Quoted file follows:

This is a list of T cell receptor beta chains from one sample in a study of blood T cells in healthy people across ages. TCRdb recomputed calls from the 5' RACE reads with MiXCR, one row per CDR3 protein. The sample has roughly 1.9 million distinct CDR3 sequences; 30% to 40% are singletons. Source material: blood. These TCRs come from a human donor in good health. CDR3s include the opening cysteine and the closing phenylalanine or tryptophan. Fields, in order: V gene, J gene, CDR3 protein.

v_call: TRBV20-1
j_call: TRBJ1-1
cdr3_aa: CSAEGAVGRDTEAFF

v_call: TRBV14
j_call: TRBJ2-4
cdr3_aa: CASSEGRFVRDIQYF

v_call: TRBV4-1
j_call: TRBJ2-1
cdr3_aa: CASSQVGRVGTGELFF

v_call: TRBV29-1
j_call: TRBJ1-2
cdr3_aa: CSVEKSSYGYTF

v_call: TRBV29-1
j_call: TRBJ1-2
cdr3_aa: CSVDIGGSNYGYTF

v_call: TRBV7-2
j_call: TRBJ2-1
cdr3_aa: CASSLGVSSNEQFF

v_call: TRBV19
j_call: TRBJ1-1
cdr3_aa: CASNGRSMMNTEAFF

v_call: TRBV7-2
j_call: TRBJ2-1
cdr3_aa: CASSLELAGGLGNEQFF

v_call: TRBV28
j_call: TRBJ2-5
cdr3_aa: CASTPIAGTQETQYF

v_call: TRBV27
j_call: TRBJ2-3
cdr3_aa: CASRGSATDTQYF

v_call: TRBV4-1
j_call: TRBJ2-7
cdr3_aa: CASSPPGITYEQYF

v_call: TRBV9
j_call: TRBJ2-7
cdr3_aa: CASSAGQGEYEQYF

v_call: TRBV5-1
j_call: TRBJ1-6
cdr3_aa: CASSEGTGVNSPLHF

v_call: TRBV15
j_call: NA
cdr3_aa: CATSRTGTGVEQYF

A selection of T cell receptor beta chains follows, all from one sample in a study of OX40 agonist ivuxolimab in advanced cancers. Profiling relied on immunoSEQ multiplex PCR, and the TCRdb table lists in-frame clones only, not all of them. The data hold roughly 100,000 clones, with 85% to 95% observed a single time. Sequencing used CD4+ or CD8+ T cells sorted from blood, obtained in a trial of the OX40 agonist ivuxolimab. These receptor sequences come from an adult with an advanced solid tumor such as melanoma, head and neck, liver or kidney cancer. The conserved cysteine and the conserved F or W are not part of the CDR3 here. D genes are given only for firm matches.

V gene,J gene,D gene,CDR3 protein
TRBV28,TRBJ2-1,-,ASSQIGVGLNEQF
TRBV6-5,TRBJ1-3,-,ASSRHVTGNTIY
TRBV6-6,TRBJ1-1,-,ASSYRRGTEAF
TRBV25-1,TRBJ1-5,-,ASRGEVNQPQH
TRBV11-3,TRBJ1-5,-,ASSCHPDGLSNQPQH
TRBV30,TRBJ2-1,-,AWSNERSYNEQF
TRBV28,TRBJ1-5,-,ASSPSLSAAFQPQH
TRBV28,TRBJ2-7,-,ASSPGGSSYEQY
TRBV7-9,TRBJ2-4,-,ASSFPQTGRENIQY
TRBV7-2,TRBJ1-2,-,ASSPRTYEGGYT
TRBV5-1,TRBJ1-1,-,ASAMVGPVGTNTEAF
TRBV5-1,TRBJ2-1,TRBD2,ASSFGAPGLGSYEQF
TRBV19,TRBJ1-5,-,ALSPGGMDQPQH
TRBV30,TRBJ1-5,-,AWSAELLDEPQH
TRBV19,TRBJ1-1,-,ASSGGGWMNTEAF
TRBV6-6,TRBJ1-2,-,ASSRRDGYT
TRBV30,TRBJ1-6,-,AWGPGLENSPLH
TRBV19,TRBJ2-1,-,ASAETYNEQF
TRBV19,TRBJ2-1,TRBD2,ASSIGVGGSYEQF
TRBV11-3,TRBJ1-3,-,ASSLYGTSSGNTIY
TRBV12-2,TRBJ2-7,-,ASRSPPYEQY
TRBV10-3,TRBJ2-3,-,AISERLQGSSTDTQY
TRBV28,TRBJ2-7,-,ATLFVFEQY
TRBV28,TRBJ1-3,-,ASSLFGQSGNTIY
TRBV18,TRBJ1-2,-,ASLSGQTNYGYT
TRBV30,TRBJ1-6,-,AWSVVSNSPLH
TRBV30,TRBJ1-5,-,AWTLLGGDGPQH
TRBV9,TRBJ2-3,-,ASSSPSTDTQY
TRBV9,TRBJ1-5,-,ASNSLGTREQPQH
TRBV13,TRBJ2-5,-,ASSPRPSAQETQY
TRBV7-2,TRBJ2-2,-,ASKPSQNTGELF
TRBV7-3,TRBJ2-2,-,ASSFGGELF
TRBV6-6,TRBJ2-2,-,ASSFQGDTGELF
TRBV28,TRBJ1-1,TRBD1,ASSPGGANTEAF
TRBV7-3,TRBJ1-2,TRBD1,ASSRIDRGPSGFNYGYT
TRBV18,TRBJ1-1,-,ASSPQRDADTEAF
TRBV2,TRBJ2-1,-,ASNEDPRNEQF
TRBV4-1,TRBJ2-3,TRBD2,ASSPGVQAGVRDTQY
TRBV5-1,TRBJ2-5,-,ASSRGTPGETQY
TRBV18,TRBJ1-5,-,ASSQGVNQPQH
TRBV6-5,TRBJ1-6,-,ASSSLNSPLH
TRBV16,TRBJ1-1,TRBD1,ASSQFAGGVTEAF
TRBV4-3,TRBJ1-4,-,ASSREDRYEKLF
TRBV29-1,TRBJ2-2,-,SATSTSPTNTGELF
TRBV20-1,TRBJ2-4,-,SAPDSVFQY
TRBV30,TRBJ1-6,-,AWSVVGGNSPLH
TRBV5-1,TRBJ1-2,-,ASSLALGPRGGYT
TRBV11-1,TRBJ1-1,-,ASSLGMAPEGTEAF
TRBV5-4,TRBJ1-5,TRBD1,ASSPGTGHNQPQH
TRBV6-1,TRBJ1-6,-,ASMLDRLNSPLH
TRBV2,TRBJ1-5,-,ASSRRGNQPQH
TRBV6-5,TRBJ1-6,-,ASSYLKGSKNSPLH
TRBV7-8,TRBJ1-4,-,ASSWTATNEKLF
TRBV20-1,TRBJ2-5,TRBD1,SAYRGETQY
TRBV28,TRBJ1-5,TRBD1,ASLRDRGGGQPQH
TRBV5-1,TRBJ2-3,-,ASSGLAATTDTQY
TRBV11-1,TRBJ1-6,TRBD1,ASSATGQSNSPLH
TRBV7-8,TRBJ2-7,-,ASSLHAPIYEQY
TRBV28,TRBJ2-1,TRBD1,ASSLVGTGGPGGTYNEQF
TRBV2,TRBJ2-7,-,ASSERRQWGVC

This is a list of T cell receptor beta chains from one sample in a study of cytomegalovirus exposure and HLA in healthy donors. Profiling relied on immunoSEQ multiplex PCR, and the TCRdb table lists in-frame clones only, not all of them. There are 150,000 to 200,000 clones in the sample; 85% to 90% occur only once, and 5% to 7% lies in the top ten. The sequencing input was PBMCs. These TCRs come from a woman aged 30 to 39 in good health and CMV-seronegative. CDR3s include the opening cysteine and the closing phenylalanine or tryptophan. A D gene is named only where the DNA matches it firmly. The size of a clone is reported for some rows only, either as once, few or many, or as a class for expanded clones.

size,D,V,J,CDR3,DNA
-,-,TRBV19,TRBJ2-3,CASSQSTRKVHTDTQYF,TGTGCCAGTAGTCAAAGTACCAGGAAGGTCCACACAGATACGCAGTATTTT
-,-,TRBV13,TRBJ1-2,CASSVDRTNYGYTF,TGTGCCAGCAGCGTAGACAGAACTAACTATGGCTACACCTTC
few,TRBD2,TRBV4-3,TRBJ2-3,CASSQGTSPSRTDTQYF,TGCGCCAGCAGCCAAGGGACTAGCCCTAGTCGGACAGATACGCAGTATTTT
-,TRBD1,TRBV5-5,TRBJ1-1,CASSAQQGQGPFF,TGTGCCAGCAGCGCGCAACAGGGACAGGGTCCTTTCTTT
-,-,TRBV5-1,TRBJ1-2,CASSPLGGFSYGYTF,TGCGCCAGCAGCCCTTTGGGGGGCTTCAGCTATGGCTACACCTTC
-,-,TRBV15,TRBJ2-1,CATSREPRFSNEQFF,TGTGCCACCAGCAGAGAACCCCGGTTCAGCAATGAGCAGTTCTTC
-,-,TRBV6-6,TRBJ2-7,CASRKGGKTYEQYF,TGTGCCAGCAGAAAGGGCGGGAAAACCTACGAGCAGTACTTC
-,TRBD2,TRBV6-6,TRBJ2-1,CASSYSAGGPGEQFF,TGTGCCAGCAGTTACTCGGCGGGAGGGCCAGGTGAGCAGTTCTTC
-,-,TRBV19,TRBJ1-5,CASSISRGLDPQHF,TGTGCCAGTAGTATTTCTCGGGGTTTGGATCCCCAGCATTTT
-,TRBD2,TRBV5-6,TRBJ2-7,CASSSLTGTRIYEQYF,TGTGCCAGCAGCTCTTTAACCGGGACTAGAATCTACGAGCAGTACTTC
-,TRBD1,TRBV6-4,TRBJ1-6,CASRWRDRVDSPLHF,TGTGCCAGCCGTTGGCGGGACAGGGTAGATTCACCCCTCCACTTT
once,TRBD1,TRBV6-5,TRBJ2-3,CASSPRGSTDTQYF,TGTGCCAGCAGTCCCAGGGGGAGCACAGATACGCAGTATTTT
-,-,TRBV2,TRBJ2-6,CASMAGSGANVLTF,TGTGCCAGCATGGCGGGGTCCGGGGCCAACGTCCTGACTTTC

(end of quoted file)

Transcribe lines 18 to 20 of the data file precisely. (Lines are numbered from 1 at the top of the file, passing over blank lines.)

j_call: TRBJ2-1
cdr3_aa: CASSLGVSSNEQFF

v_call: TRBV19